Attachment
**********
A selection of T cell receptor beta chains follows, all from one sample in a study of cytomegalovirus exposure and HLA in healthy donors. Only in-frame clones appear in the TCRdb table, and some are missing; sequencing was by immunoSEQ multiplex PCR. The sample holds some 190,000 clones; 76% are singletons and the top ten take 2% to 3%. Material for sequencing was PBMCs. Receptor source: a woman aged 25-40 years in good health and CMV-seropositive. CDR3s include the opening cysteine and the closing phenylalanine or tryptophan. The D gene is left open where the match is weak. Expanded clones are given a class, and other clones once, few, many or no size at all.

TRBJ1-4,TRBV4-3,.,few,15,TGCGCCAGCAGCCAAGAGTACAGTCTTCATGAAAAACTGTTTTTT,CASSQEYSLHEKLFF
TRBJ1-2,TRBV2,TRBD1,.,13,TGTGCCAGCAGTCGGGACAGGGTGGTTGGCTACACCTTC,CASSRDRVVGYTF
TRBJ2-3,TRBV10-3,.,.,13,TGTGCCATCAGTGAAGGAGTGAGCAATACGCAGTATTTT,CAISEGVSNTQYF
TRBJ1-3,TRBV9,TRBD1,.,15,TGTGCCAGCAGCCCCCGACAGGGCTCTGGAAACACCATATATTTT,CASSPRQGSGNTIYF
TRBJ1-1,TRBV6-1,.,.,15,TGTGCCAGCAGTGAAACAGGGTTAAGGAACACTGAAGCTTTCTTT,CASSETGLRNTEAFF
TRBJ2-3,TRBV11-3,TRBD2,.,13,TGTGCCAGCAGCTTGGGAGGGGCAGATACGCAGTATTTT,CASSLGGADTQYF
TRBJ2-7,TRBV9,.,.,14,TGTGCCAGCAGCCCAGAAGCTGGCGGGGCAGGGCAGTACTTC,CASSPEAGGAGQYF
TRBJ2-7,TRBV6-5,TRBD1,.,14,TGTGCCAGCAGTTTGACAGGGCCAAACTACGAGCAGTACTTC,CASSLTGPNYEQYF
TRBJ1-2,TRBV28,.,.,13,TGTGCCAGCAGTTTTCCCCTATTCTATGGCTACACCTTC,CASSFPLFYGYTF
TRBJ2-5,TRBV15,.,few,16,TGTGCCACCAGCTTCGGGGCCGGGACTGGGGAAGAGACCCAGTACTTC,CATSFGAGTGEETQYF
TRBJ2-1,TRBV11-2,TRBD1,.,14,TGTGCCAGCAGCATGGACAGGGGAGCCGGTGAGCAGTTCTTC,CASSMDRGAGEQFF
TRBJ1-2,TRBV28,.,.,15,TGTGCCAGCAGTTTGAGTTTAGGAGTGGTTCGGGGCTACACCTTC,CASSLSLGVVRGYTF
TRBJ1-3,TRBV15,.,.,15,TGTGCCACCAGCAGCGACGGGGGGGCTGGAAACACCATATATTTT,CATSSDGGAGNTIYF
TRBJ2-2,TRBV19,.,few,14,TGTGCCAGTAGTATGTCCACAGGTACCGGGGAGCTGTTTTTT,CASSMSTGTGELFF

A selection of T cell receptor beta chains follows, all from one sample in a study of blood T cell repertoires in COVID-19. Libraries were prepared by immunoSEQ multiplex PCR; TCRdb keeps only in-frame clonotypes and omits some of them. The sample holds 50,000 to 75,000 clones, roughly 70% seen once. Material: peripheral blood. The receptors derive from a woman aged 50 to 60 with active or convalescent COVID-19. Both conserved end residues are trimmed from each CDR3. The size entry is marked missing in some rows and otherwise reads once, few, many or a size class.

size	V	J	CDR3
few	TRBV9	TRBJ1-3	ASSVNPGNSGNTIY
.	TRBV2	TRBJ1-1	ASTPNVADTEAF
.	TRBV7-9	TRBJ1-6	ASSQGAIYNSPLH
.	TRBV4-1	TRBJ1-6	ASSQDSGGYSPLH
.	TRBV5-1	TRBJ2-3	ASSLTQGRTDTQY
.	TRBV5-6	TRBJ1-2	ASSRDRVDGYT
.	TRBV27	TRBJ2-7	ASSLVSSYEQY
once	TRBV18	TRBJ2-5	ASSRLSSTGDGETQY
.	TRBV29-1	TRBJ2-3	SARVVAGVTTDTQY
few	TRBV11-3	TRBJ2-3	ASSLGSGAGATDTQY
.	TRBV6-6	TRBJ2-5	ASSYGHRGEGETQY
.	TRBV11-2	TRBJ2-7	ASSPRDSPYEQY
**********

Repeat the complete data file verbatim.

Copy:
A selection of T cell receptor beta chains follows, all from one sample in a study of cytomegalovirus exposure and HLA in healthy donors. Only in-frame clones appear in the TCRdb table, and some are missing; sequencing was by immunoSEQ multiplex PCR. The sample holds some 190,000 clones; 76% are singletons and the top ten take 2% to 3%. Material for sequencing was PBMCs. Receptor source: a woman aged 25-40 years in good health and CMV-seropositive. CDR3s include the opening cysteine and the closing phenylalanine or tryptophan. The D gene is left open where the match is weak. Expanded clones are given a class, and other clones once, few, many or no size at all.

TRBJ1-4,TRBV4-3,.,few,15,TGCGCCAGCAGCCAAGAGTACAGTCTTCATGAAAAACTGTTTTTT,CASSQEYSLHEKLFF
TRBJ1-2,TRBV2,TRBD1,.,13,TGTGCCAGCAGTCGGGACAGGGTGGTTGGCTACACCTTC,CASSRDRVVGYTF
TRBJ2-3,TRBV10-3,.,.,13,TGTGCCATCAGTGAAGGAGTGAGCAATACGCAGTATTTT,CAISEGVSNTQYF
TRBJ1-3,TRBV9,TRBD1,.,15,TGTGCCAGCAGCCCCCGACAGGGCTCTGGAAACACCATATATTTT,CASSPRQGSGNTIYF
TRBJ1-1,TRBV6-1,.,.,15,TGTGCCAGCAGTGAAACAGGGTTAAGGAACACTGAAGCTTTCTTT,CASSETGLRNTEAFF
TRBJ2-3,TRBV11-3,TRBD2,.,13,TGTGCCAGCAGCTTGGGAGGGGCAGATACGCAGTATTTT,CASSLGGADTQYF
TRBJ2-7,TRBV9,.,.,14,TGTGCCAGCAGCCCAGAAGCTGGCGGGGCAGGGCAGTACTTC,CASSPEAGGAGQYF
TRBJ2-7,TRBV6-5,TRBD1,.,14,TGTGCCAGCAGTTTGACAGGGCCAAACTACGAGCAGTACTTC,CASSLTGPNYEQYF
TRBJ1-2,TRBV28,.,.,13,TGTGCCAGCAGTTTTCCCCTATTCTATGGCTACACCTTC,CASSFPLFYGYTF
TRBJ2-5,TRBV15,.,few,16,TGTGCCACCAGCTTCGGGGCCGGGACTGGGGAAGAGACCCAGTACTTC,CATSFGAGTGEETQYF
TRBJ2-1,TRBV11-2,TRBD1,.,14,TGTGCCAGCAGCATGGACAGGGGAGCCGGTGAGCAGTTCTTC,CASSMDRGAGEQFF
TRBJ1-2,TRBV28,.,.,15,TGTGCCAGCAGTTTGAGTTTAGGAGTGGTTCGGGGCTACACCTTC,CASSLSLGVVRGYTF
TRBJ1-3,TRBV15,.,.,15,TGTGCCACCAGCAGCGACGGGGGGGCTGGAAACACCATATATTTT,CATSSDGGAGNTIYF
TRBJ2-2,TRBV19,.,few,14,TGTGCCAGTAGTATGTCCACAGGTACCGGGGAGCTGTTTTTT,CASSMSTGTGELFF

A selection of T cell receptor beta chains follows, all from one sample in a study of blood T cell repertoires in COVID-19. Libraries were prepared by immunoSEQ multiplex PCR; TCRdb keeps only in-frame clonotypes and omits some of them. The sample holds 50,000 to 75,000 clones, roughly 70% seen once. Material: peripheral blood. The receptors derive from a woman aged 50 to 60 with active or convalescent COVID-19. Both conserved end residues are trimmed from each CDR3. The size entry is marked missing in some rows and otherwise reads once, few, many or a size class.

size	V	J	CDR3
few	TRBV9	TRBJ1-3	ASSVNPGNSGNTIY
.	TRBV2	TRBJ1-1	ASTPNVADTEAF
.	TRBV7-9	TRBJ1-6	ASSQGAIYNSPLH
.	TRBV4-1	TRBJ1-6	ASSQDSGGYSPLH
.	TRBV5-1	TRBJ2-3	ASSLTQGRTDTQY
.	TRBV5-6	TRBJ1-2	ASSRDRVDGYT
.	TRBV27	TRBJ2-7	ASSLVSSYEQY
once	TRBV18	TRBJ2-5	ASSRLSSTGDGETQY
.	TRBV29-1	TRBJ2-3	SARVVAGVTTDTQY
few	TRBV11-3	TRBJ2-3	ASSLGSGAGATDTQY
.	TRBV6-6	TRBJ2-5	ASSYGHRGEGETQY
.	TRBV11-2	TRBJ2-7	ASSPRDSPYEQY